Women’s perceptions and experiences of group cognitive behaviour therapy and other group interventions for postnatal depression: a qualitative synthesis

Authors

  • Alison Scope,

    1. Alison Scope BSc PhD
      Research Fellow
      School of Health and Related Research (ScHARR), The University of Sheffield, Sheffield, UK
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  • Andrew Booth,

    1. Andrew Booth BA Dip Lib MSc
      Reader in Evidence Based Information Practice and Director of Information
      School of Health and Related Research (ScHARR), The University of Sheffield, Sheffield, UK
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  • Paul Sutcliffe

    1. Paul Sutcliffe BSc DPhil
      Senior Research Fellow
      Warwick Evidence, Warwick Medical School, University of Warwick, Warwick, UK
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A. Scope: e-mail: a.scope@sheffield.ac.uk

Abstract

scope a., booth a. & sutcliffe p. (2012) Women’s perceptions and experiences of group cognitive behaviour therapy and other group interventions for postnatal depression: a qualitative synthesis. Journal of Advanced Nursing68(9), 1909–1919.

Abstract

Aim.  This paper is a report of a systematic review that aimed to synthesize qualitative evidence relating to women’s perceptions and experiences of group cognitive behaviour therapy and other group interventions for postnatal depression.

Background.  Postnatal depression may occur in women following childbirth, resulting in a range of distressing symptoms such as sadness, fatigue, and feelings of inability to look after their baby. Women tend to prefer psychological interventions. However, access to individual psychological therapy is limited by cost, waiting times, and availability of therapists.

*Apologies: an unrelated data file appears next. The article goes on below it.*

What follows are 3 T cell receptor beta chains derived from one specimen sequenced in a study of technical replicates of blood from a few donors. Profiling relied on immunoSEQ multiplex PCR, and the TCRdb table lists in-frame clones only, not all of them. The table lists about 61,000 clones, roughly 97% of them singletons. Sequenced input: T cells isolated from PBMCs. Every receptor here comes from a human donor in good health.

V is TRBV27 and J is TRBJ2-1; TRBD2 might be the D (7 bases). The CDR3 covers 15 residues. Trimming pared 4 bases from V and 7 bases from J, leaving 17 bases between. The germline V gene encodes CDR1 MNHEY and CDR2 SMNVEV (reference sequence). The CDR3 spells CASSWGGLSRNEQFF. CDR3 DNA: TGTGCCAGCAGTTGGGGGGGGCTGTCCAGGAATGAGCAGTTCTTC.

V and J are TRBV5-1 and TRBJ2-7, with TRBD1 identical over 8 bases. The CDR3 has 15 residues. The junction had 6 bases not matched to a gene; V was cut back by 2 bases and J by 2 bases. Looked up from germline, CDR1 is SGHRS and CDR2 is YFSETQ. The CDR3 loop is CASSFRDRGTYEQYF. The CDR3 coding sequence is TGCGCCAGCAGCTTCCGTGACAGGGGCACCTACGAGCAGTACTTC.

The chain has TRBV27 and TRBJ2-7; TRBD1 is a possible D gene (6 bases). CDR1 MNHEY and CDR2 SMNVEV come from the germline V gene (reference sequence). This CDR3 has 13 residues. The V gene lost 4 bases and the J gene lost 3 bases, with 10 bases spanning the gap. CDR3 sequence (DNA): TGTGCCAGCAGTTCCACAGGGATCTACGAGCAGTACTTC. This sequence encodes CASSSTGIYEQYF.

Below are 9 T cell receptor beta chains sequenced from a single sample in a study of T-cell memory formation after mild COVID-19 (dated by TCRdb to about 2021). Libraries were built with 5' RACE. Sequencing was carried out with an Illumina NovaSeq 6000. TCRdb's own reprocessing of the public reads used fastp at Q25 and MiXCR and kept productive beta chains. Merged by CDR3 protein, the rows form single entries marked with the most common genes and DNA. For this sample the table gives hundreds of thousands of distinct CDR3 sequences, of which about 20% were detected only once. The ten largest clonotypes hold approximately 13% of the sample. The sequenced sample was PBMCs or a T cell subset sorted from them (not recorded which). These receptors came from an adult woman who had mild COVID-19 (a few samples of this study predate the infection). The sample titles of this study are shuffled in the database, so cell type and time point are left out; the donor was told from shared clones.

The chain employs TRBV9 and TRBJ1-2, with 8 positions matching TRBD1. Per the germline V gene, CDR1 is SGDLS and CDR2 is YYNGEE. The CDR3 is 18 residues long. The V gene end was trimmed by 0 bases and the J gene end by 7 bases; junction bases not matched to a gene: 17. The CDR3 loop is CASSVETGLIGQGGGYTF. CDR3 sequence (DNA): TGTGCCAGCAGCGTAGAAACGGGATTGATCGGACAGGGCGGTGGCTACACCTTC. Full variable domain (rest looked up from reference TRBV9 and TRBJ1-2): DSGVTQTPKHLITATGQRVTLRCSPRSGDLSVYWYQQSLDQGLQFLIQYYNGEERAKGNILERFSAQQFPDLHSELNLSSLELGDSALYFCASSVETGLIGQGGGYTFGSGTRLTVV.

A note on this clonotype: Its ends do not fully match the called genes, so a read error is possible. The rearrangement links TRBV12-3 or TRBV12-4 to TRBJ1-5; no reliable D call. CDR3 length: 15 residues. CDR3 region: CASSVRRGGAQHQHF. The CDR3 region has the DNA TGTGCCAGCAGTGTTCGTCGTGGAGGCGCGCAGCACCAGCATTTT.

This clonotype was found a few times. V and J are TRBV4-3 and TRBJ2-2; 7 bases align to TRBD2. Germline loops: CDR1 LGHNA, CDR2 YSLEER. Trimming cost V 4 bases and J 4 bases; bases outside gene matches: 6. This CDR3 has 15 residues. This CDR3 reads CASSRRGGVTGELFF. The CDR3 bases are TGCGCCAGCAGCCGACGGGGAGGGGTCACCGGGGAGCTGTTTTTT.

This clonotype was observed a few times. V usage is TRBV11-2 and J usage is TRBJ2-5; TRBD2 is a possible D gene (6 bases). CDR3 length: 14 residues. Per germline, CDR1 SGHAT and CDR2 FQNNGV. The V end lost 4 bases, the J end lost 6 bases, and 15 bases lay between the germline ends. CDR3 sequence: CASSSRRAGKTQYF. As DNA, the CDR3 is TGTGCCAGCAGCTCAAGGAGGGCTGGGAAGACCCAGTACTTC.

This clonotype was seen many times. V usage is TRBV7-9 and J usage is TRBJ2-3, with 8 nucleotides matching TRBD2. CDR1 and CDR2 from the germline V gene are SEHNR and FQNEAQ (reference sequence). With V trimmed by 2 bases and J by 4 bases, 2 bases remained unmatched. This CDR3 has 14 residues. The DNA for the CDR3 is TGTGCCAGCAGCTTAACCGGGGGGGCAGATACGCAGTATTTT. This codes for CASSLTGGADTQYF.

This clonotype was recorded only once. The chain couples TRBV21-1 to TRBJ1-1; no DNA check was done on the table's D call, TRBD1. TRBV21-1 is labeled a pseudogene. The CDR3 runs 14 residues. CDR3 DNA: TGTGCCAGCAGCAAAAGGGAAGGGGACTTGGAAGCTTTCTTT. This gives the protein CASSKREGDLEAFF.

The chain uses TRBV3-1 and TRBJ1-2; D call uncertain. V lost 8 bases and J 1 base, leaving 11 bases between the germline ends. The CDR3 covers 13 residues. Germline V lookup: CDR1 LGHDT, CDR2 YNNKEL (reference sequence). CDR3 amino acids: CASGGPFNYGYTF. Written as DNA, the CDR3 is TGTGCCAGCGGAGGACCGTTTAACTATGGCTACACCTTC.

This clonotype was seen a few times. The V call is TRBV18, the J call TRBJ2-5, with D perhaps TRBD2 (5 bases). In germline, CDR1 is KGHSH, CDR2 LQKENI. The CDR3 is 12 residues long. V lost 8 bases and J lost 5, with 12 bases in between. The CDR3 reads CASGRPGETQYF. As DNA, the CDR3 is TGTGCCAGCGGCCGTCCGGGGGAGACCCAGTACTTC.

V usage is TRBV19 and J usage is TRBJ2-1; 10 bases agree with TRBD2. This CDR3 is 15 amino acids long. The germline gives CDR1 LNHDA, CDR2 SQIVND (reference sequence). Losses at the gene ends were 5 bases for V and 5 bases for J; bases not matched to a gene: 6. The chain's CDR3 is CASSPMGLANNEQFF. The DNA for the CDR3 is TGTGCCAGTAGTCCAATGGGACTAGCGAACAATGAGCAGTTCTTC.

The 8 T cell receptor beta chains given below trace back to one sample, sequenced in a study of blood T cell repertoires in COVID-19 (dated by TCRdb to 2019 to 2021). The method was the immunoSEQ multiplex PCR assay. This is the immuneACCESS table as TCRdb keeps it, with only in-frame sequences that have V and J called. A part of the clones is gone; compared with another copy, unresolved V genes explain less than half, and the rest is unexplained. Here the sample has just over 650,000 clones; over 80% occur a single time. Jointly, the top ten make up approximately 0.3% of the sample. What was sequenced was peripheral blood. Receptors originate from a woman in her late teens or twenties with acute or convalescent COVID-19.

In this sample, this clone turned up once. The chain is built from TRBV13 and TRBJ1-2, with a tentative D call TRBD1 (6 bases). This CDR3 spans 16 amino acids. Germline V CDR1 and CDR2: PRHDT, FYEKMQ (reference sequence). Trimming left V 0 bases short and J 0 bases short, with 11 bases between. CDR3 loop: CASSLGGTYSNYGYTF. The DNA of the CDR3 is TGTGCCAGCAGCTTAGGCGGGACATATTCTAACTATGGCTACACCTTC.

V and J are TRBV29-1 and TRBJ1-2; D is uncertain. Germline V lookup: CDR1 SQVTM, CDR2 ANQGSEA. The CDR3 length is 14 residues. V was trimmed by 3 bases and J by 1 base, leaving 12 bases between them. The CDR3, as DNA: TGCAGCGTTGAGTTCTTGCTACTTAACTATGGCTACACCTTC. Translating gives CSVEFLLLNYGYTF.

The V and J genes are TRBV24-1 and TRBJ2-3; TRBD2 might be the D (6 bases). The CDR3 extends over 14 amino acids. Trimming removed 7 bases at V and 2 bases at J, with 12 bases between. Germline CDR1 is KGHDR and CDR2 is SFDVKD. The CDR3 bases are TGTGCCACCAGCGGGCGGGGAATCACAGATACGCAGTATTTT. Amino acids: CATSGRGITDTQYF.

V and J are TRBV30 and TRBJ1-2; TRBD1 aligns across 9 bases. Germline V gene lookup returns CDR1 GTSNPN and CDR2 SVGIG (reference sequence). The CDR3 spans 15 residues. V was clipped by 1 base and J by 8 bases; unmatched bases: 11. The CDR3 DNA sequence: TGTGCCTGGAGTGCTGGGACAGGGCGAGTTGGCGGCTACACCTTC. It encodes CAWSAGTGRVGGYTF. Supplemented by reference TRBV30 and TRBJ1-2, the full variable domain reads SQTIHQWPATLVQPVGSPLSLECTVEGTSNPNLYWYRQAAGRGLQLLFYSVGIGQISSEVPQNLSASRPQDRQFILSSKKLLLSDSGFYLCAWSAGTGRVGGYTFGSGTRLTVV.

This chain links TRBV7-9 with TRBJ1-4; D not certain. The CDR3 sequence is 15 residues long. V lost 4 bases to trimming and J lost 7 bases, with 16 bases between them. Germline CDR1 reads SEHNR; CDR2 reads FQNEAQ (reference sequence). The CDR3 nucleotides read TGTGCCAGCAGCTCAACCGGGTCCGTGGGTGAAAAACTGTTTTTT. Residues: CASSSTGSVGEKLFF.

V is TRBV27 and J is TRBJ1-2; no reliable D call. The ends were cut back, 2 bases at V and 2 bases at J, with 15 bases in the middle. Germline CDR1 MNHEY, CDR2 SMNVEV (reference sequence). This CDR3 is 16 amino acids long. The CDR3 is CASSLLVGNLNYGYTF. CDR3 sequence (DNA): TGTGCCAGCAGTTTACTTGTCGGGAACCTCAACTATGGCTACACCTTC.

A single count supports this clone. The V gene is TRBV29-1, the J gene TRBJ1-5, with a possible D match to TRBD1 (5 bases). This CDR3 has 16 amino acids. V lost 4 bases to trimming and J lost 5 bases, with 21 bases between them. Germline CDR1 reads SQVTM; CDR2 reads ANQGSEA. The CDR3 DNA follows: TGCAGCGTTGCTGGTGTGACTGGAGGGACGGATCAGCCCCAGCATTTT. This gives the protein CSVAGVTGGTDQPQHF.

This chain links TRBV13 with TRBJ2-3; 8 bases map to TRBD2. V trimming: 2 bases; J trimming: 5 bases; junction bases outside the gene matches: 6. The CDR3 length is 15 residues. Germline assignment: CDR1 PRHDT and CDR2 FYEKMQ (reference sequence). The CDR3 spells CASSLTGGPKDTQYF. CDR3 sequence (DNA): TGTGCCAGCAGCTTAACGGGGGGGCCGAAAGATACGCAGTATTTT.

Data sources.  A comprehensive literature search was conducted in 17 major psychological, medical, health-related and health economics electronic bibliographic databases.

Design.  A qualitative evidence synthesis was conducted using thematic synthesis.

Review methods.  Databases were searched from 1966–January 2008. A total of 116 full papers were screened against the inclusion criteria. Included papers were quality assessed. The original review protocol was restricted to evidence on group cognitive behaviour therapy. However, due to the paucity of evidence, the inclusion criteria were broadened to include other group interventions. A thematic synthesis was undertaken of the data extracted from the included papers.

Results.  Six studies were included. Specific benefits were that treatment enabled women to develop better relationships with their baby and understand postnatal depression. Negative aspects of treatment included difficulties in applying cognitive behavioural techniques, and unfavourable social comparisons with other group members.

Conclusions.  Women have contrasting perceptions and experiences of group treatment. This suggests that greater attention should be focused on identifying those most likely to benefit from these treatments in a group environment.

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